Context-based Authentication with Google Workspace & Okta
Signing in is not a case of merely checking the credentials anymore. With all available context, we can create some truly smart solutions. User experience and better security go hand-in-hand. In this blog, we’ll tell you how it works and where to start.
Pim van der Meer (Project & Change Manager @NextNovate)
Most of your business-critical applications are provisioned and authenticated through your identity provider. That’s a great starting point. This already saves you tons of work creating, updating, and deleting user accounts in various applications. However, the users are still required to sign in with a username, lengthy password, and 2-factor authentication (2FA). Each day, on every device they want to use. Why? Because you want to make sure your data is safe, and configurations like shorter session lengths and complicated passwords help mitigate risks. Right?
At NextNovate, we often see security being achieved at the cost of user experience. Something that’s unnecessary and unwanted, we believe. A lot of ‘friction’ in the sign-in process for the end-user has been deemed a necessity to keep critical information safe. Did you know there are options available to lower end-user friction while maintaining a high (or even higher!) security level? Leveraging available contextual information can help during the sign-in process to determine the authenticity of the request and lower friction; win-win!
What is ‘context’?
During a sign-in, modern identity providers like Google and Okta can use available information that we call ‘context’. Think about:
- User attributes
- Group memberships
- User status
- The IP-address
- The location (perhaps derived from IP)
- The device type
- The security posture of the device
- Information about the device
And lots more, we won’t discuss in-depth. The bottom line is that signing in is not a case of merely checking the credentials anymore. With all available context, we can create some truly smart solutions.
How does context influence authentication?
In an ideal scenario, we require the minimum amount of effort for an employee to sign in to a business application, while maintaining maximum security. However, If organizations opt to make every sign-in a hassle, we’ll never achieve the goal of minimizing the friction experienced by the end-user. On the other hand, if we stop testing the user on the validity of his sign-in, how will we protect our valuable data? This is where context comes into play.
With Context-Aware Access (Google) or Authentication Policies & Device trust (Okta) you can create policies where different applications and sign-ins require different information. This allows you to create different risk levels between applications and gives you the ability to require more or less friction during a sign-in, depending on the context.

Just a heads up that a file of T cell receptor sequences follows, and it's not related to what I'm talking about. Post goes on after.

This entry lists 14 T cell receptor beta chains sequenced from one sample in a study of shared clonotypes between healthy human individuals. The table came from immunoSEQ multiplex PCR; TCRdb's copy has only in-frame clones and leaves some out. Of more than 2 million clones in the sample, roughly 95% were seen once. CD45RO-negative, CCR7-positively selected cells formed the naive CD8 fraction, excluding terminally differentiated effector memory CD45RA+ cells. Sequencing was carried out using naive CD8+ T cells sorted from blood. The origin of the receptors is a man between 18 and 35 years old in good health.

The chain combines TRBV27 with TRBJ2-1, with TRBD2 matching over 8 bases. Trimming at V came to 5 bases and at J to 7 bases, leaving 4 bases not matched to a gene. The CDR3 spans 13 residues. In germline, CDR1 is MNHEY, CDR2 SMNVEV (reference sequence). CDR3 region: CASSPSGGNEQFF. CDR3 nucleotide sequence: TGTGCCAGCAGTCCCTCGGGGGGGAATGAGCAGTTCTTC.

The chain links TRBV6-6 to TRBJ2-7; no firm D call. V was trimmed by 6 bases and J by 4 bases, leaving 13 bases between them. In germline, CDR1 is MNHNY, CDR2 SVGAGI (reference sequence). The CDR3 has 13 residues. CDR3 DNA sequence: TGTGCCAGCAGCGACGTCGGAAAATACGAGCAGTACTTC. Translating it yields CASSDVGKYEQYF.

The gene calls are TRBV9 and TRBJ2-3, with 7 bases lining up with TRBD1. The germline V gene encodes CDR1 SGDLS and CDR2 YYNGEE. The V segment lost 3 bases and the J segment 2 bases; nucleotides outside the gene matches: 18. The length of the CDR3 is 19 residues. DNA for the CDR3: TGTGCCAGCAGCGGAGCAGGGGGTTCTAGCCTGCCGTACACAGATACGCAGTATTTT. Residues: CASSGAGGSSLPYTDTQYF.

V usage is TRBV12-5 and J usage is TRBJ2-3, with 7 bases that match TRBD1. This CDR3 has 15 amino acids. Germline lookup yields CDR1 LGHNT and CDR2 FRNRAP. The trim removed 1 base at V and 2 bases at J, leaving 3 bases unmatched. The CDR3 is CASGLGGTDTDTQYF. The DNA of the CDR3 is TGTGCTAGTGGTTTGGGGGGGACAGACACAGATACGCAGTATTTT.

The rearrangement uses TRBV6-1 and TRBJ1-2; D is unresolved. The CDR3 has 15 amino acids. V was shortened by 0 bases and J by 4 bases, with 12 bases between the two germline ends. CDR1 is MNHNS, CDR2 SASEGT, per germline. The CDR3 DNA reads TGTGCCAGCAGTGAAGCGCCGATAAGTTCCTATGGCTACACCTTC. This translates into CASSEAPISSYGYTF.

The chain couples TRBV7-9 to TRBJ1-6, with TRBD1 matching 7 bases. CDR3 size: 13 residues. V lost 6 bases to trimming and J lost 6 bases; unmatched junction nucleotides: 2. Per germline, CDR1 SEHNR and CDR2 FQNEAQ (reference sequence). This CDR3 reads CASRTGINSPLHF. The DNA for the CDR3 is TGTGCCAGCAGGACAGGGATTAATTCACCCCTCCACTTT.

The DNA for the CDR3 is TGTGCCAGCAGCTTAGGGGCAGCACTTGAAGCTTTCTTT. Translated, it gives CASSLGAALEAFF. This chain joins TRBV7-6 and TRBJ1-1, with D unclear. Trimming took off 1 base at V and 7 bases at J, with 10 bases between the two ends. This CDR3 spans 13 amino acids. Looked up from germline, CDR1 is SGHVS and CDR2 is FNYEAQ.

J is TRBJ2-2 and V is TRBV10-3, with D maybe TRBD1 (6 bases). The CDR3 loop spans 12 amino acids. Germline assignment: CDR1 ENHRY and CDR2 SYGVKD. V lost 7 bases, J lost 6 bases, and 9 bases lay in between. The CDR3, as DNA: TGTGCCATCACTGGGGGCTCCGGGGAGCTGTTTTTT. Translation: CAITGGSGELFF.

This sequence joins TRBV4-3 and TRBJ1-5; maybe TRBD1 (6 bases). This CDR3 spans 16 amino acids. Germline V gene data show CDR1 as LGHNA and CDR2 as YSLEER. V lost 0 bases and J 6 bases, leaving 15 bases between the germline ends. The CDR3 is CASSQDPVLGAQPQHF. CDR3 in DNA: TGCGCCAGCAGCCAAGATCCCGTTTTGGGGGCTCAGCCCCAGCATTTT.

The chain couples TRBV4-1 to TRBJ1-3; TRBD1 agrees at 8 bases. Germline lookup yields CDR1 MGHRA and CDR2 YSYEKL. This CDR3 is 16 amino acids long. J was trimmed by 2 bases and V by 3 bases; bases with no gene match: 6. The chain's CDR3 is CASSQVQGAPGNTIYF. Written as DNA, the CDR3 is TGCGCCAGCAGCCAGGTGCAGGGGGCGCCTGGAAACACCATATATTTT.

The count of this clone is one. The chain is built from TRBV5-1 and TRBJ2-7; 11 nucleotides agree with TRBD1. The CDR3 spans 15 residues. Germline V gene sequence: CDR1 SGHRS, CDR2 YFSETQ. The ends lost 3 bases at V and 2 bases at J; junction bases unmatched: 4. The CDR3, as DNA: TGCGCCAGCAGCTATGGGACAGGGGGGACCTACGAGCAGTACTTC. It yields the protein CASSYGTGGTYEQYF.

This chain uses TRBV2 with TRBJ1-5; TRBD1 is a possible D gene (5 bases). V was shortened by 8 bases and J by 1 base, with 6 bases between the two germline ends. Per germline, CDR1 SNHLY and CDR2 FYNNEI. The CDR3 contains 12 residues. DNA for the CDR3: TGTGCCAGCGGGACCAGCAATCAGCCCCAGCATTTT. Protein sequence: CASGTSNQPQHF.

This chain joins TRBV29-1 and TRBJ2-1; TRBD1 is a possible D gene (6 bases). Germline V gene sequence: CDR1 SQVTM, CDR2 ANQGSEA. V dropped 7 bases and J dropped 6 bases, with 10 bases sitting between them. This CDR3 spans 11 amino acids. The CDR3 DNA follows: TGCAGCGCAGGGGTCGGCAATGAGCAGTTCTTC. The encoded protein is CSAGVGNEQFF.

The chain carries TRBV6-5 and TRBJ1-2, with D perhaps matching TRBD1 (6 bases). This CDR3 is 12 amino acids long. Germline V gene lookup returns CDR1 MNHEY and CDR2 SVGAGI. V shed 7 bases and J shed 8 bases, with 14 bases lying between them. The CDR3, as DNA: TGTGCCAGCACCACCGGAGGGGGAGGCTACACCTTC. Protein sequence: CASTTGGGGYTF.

Is a user trying to sign in to Chat on his mobile? A password or fingerprint might be enough! Is the same user, later on, trying to manipulate business-critical information in the ERP system? We’ll only allow this on a company-owned computer, with up-to-date protection and within the business networks – and of course the fingerprint.
Application Authentication Policies
Application Authentication Policies simply allow you to configure different policies depending on the application. For instance, in Okta, you can create a policy and assign this policy to any of your applications. Then, in the policy, you can create different rules and prioritize these. There always is a catch-all, for sign-ins that do not meet any of the rules.
With Device Trust integrations (IDP), the identity provider gathers more information specific to the device during sign-in. Think for instance about information about the security posture of the device, generated by the anti-virus software on the device. Or information about the management status of the device: If the device is managed by an MDM, it will meet certain configuration requirements.
If the IDP is aware of information like this during the authentication process, administrators can create rules that limit the friction for the end-user, while still maintaining or even bettering the security posture. You can for instance allow users to only use biometrics while authenticating on managed and secure devices.
Differences between Google Workspace and Okta
Okta and Google both provide controls to implement Context Aware authentication. The main difference is that Okta is foremost an Identity and access management suite. For Google Workspace, this is only a small part of the services offered. As with many implementations of Google, the services are good and reliable, but only focus on the essentials. Do you need fine-grained controls or best-in-class integrations with third-party services? Okta is your go-to party.
Need help or want to learn more?
At NextNovate we are passionate about creating the best possible experiences in the digital workspace. And, we are eager to help you in your quest to achieve this for your organization. Feel free to reach out to us if you want to know more about this topic.